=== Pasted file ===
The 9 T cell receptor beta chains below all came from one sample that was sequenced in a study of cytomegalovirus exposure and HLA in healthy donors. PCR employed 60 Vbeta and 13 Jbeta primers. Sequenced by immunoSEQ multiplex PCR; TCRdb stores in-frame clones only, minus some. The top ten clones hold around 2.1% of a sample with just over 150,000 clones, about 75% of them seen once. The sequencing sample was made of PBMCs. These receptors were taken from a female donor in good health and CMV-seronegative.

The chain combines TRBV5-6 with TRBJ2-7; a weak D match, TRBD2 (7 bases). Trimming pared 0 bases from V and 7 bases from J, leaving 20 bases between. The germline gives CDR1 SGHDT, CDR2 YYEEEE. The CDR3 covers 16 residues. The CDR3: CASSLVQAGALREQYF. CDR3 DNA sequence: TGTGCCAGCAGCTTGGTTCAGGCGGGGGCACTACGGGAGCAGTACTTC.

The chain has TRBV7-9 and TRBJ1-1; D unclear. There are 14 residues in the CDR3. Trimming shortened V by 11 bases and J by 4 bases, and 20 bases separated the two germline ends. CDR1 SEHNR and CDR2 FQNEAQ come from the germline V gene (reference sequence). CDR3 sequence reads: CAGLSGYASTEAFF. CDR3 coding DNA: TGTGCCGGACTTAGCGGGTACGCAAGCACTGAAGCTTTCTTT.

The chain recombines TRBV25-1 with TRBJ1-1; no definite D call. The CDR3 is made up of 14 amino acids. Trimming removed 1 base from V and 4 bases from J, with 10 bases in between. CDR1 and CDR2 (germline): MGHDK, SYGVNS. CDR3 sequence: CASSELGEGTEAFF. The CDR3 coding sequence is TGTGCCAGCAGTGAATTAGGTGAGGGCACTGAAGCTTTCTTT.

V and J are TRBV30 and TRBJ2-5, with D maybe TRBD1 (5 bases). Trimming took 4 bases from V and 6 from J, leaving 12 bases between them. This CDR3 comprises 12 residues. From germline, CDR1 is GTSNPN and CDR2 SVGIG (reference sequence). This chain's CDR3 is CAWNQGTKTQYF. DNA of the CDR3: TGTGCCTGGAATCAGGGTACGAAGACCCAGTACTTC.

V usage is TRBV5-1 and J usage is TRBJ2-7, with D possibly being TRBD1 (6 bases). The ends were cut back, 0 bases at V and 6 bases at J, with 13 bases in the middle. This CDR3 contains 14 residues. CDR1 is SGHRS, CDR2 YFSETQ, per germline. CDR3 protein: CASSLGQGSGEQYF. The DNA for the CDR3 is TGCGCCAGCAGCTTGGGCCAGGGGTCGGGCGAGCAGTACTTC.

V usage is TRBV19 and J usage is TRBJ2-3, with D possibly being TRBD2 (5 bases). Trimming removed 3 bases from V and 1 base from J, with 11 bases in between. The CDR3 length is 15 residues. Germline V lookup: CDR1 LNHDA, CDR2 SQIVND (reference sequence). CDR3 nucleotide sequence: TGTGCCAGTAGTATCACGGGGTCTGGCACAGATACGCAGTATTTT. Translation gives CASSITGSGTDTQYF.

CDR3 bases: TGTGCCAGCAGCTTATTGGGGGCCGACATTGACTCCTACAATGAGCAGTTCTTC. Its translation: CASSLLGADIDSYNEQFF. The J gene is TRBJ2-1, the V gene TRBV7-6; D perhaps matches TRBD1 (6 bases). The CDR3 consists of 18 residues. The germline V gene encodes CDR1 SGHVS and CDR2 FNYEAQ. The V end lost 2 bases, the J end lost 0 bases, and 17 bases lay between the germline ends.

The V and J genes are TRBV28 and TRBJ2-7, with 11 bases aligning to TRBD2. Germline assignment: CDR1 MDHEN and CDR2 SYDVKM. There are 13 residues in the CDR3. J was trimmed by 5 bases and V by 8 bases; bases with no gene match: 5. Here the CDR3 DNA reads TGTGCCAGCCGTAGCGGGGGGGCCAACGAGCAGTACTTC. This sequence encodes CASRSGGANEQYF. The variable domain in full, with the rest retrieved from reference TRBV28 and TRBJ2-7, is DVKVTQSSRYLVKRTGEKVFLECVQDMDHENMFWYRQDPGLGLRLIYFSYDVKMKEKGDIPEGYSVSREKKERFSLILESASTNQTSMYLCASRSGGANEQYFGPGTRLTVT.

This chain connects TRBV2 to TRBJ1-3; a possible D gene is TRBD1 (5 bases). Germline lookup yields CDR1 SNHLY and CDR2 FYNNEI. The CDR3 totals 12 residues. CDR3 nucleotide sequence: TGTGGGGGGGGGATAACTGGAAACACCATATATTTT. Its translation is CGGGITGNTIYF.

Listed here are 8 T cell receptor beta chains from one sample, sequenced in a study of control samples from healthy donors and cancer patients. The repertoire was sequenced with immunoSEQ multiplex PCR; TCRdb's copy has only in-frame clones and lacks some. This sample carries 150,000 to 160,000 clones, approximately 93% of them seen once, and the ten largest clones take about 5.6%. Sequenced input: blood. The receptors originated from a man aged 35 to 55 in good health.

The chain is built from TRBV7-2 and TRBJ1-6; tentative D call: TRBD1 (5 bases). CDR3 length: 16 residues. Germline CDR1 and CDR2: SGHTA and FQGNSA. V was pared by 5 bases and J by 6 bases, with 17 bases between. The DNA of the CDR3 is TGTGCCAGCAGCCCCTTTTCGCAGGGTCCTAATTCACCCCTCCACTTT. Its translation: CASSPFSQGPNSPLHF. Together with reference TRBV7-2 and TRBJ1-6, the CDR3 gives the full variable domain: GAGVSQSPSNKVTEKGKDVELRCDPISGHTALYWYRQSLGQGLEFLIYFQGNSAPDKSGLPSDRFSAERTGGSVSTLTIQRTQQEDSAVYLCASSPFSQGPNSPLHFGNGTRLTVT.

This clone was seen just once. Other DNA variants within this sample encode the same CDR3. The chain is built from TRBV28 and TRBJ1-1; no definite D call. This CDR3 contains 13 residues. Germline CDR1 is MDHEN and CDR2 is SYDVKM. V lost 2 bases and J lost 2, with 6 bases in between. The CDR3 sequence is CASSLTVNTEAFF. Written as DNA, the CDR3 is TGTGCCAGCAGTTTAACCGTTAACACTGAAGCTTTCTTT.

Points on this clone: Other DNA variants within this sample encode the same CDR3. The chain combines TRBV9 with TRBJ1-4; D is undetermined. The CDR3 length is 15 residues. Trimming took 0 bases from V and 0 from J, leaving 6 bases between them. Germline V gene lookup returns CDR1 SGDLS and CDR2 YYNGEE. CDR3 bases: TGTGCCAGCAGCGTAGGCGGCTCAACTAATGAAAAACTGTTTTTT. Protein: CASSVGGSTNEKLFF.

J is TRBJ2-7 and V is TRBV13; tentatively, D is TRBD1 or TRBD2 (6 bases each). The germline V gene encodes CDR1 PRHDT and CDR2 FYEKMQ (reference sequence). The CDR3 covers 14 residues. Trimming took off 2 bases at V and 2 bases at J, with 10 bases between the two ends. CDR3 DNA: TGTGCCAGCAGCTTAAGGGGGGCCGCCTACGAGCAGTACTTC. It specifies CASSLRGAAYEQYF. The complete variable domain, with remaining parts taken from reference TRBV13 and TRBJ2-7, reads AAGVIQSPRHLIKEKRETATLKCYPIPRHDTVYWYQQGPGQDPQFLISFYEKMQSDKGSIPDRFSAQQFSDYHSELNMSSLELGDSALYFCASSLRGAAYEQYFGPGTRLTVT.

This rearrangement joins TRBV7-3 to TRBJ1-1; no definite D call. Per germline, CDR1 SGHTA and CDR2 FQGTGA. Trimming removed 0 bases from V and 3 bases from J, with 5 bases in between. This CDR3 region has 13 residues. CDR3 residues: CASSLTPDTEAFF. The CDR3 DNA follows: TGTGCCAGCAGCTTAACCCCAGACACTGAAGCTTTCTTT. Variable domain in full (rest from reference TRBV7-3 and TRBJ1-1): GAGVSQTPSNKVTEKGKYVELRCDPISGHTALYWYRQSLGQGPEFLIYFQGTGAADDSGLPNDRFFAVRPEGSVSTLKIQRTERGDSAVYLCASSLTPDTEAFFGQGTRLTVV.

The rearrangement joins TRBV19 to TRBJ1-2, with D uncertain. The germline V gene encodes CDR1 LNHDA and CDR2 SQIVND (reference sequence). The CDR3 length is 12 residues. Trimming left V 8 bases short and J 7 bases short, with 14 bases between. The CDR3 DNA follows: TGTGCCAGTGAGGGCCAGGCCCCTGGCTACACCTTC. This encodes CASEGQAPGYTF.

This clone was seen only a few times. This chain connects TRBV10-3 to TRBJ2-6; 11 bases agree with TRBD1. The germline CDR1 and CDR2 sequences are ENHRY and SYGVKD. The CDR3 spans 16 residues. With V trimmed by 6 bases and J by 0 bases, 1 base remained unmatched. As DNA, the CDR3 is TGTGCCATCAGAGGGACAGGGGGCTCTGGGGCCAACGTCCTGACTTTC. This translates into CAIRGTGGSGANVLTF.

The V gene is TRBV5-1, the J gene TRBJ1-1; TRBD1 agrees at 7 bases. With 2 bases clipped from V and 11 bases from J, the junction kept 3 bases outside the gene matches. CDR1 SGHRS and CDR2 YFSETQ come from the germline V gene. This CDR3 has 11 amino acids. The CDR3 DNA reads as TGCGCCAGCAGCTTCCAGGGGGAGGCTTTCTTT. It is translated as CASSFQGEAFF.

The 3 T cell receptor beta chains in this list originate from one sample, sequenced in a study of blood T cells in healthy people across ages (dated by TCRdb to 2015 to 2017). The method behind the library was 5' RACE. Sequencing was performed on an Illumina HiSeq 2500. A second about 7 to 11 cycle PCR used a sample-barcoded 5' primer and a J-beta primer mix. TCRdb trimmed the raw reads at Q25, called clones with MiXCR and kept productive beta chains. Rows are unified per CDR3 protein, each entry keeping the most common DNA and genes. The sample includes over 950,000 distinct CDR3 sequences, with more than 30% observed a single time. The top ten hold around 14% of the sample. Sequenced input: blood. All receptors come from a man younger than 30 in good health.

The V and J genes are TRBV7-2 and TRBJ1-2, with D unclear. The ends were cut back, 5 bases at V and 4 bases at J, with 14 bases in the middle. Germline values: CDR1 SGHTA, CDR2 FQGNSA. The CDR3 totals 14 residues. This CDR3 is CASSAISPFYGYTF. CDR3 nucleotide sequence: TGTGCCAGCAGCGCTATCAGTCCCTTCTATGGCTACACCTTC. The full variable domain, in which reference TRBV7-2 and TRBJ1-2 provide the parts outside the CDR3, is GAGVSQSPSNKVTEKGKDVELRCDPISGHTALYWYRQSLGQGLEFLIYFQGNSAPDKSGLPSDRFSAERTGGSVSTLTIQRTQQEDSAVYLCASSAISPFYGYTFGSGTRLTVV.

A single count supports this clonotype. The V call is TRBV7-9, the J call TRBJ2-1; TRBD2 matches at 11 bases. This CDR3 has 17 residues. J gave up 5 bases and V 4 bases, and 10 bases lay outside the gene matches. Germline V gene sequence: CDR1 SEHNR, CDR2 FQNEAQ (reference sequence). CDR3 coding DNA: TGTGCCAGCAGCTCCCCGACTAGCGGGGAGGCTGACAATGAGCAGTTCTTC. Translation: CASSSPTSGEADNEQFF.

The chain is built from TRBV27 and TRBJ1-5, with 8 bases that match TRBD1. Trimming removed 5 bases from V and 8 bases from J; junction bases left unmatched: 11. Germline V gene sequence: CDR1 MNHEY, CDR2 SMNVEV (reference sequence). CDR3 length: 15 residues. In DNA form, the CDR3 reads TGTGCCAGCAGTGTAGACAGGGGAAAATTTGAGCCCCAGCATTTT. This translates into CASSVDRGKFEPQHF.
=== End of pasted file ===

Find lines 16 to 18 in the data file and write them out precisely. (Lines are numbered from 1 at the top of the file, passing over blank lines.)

This rearrangement joins TRBV7-3 to TRBJ1-1; no definite D call. Per germline, CDR1 SGHTA and CDR2 FQGTGA. Trimming removed 0 bases from V and 3 bases from J, with 5 bases in between. This CDR3 region has 13 residues. CDR3 residues: CASSLTPDTEAFF. The CDR3 DNA follows: TGTGCCAGCAGCTTAACCCCAGACACTGAAGCTTTCTTT. Variable domain in full (rest from reference TRBV7-3 and TRBJ1-1): GAGVSQTPSNKVTEKGKYVELRCDPISGHTALYWYRQSLGQGPEFLIYFQGTGAADDSGLPNDRFFAVRPEGSVSTLKIQRTERGDSAVYLCASSLTPDTEAFFGQGTRLTVV.

The rearrangement joins TRBV19 to TRBJ1-2, with D uncertain. The germline V gene encodes CDR1 LNHDA and CDR2 SQIVND (reference sequence). The CDR3 length is 12 residues. Trimming left V 8 bases short and J 7 bases short, with 14 bases between. The CDR3 DNA follows: TGTGCCAGTGAGGGCCAGGCCCCTGGCTACACCTTC. This encodes CASEGQAPGYTF.

This clone was seen only a few times. This chain connects TRBV10-3 to TRBJ2-6; 11 bases agree with TRBD1. The germline CDR1 and CDR2 sequences are ENHRY and SYGVKD. The CDR3 spans 16 residues. With V trimmed by 6 bases and J by 0 bases, 1 base remained unmatched. As DNA, the CDR3 is TGTGCCATCAGAGGGACAGGGGGCTCTGGGGCCAACGTCCTGACTTTC. This translates into CAIRGTGGSGANVLTF.